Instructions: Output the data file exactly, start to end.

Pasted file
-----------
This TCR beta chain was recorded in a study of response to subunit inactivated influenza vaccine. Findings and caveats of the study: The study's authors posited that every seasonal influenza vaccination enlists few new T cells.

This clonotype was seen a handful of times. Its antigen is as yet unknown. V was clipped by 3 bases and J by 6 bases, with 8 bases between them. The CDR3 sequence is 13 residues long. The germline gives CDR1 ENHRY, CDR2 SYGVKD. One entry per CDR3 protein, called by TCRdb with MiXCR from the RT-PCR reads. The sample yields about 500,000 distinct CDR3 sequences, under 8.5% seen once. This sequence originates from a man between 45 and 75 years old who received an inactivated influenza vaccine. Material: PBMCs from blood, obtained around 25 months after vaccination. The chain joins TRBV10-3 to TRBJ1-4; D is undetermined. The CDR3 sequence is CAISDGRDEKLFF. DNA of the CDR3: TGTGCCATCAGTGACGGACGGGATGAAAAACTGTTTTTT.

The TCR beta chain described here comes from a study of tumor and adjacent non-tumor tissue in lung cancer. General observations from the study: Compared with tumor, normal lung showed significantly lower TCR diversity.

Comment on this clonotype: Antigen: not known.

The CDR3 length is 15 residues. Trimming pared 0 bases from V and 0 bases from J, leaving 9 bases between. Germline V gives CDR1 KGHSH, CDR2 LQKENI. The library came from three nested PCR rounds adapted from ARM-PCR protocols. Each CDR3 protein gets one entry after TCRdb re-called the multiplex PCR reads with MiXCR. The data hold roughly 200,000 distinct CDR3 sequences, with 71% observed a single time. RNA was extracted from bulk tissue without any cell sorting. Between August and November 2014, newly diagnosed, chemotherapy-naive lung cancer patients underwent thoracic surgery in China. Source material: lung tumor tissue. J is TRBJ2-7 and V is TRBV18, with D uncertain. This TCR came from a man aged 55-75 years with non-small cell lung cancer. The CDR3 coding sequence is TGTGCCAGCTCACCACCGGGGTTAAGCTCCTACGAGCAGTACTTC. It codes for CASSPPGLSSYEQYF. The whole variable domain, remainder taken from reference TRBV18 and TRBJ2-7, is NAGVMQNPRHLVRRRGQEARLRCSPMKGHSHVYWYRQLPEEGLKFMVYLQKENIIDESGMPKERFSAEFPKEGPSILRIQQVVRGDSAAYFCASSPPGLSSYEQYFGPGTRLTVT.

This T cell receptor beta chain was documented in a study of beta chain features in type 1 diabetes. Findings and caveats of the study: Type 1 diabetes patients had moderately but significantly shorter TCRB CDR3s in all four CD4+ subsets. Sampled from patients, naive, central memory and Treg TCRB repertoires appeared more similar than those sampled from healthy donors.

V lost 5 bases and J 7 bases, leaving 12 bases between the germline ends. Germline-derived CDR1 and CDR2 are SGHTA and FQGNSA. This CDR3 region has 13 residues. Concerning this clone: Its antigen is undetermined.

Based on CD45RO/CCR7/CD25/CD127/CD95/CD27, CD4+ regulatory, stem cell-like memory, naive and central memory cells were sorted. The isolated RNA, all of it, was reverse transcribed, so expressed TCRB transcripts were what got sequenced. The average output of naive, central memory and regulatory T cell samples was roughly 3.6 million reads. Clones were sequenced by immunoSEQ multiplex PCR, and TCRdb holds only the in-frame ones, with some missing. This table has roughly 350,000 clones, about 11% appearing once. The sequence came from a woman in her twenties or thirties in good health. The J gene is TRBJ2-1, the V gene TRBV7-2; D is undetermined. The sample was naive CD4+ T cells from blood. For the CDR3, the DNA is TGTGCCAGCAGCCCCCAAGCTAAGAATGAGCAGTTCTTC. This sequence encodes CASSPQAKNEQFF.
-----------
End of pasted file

This TCR beta chain was recorded in a study of response to subunit inactivated influenza vaccine. Findings and caveats of the study: The study's authors posited that every seasonal influenza vaccination enlists few new T cells.

This clonotype was seen a handful of times. Its antigen is as yet unknown. V was clipped by 3 bases and J by 6 bases, with 8 bases between them. The CDR3 sequence is 13 residues long. The germline gives CDR1 ENHRY, CDR2 SYGVKD. One entry per CDR3 protein, called by TCRdb with MiXCR from the RT-PCR reads. The sample yields about 500,000 distinct CDR3 sequences, under 8.5% seen once. This sequence originates from a man between 45 and 75 years old who received an inactivated influenza vaccine. Material: PBMCs from blood, obtained around 25 months after vaccination. The chain joins TRBV10-3 to TRBJ1-4; D is undetermined. The CDR3 sequence is CAISDGRDEKLFF. DNA of the CDR3: TGTGCCATCAGTGACGGACGGGATGAAAAACTGTTTTTT.

The TCR beta chain described here comes from a study of tumor and adjacent non-tumor tissue in lung cancer. General observations from the study: Compared with tumor, normal lung showed significantly lower TCR diversity.

Comment on this clonotype: Antigen: not known.

The CDR3 length is 15 residues. Trimming pared 0 bases from V and 0 bases from J, leaving 9 bases between. Germline V gives CDR1 KGHSH, CDR2 LQKENI. The library came from three nested PCR rounds adapted from ARM-PCR protocols. Each CDR3 protein gets one entry after TCRdb re-called the multiplex PCR reads with MiXCR. The data hold roughly 200,000 distinct CDR3 sequences, with 71% observed a single time. RNA was extracted from bulk tissue without any cell sorting. Between August and November 2014, newly diagnosed, chemotherapy-naive lung cancer patients underwent thoracic surgery in China. Source material: lung tumor tissue. J is TRBJ2-7 and V is TRBV18, with D uncertain. This TCR came from a man aged 55-75 years with non-small cell lung cancer. The CDR3 coding sequence is TGTGCCAGCTCACCACCGGGGTTAAGCTCCTACGAGCAGTACTTC. It codes for CASSPPGLSSYEQYF. The whole variable domain, remainder taken from reference TRBV18 and TRBJ2-7, is NAGVMQNPRHLVRRRGQEARLRCSPMKGHSHVYWYRQLPEEGLKFMVYLQKENIIDESGMPKERFSAEFPKEGPSILRIQQVVRGDSAAYFCASSPPGLSSYEQYFGPGTRLTVT.

This T cell receptor beta chain was documented in a study of beta chain features in type 1 diabetes. Findings and caveats of the study: Type 1 diabetes patients had moderately but significantly shorter TCRB CDR3s in all four CD4+ subsets. Sampled from patients, naive, central memory and Treg TCRB repertoires appeared more similar than those sampled from healthy donors.

V lost 5 bases and J 7 bases, leaving 12 bases between the germline ends. Germline-derived CDR1 and CDR2 are SGHTA and FQGNSA. This CDR3 region has 13 residues. Concerning this clone: Its antigen is undetermined.

Based on CD45RO/CCR7/CD25/CD127/CD95/CD27, CD4+ regulatory, stem cell-like memory, naive and central memory cells were sorted. The isolated RNA, all of it, was reverse transcribed, so expressed TCRB transcripts were what got sequenced. The average output of naive, central memory and regulatory T cell samples was roughly 3.6 million reads. Clones were sequenced by immunoSEQ multiplex PCR, and TCRdb holds only the in-frame ones, with some missing. This table has roughly 350,000 clones, about 11% appearing once. The sequence came from a woman in her twenties or thirties in good health. The J gene is TRBJ2-1, the V gene TRBV7-2; D is undetermined. The sample was naive CD4+ T cells from blood. For the CDR3, the DNA is TGTGCCAGCAGCCCCCAAGCTAAGAATGAGCAGTTCTTC. This sequence encodes CASSPQAKNEQFF.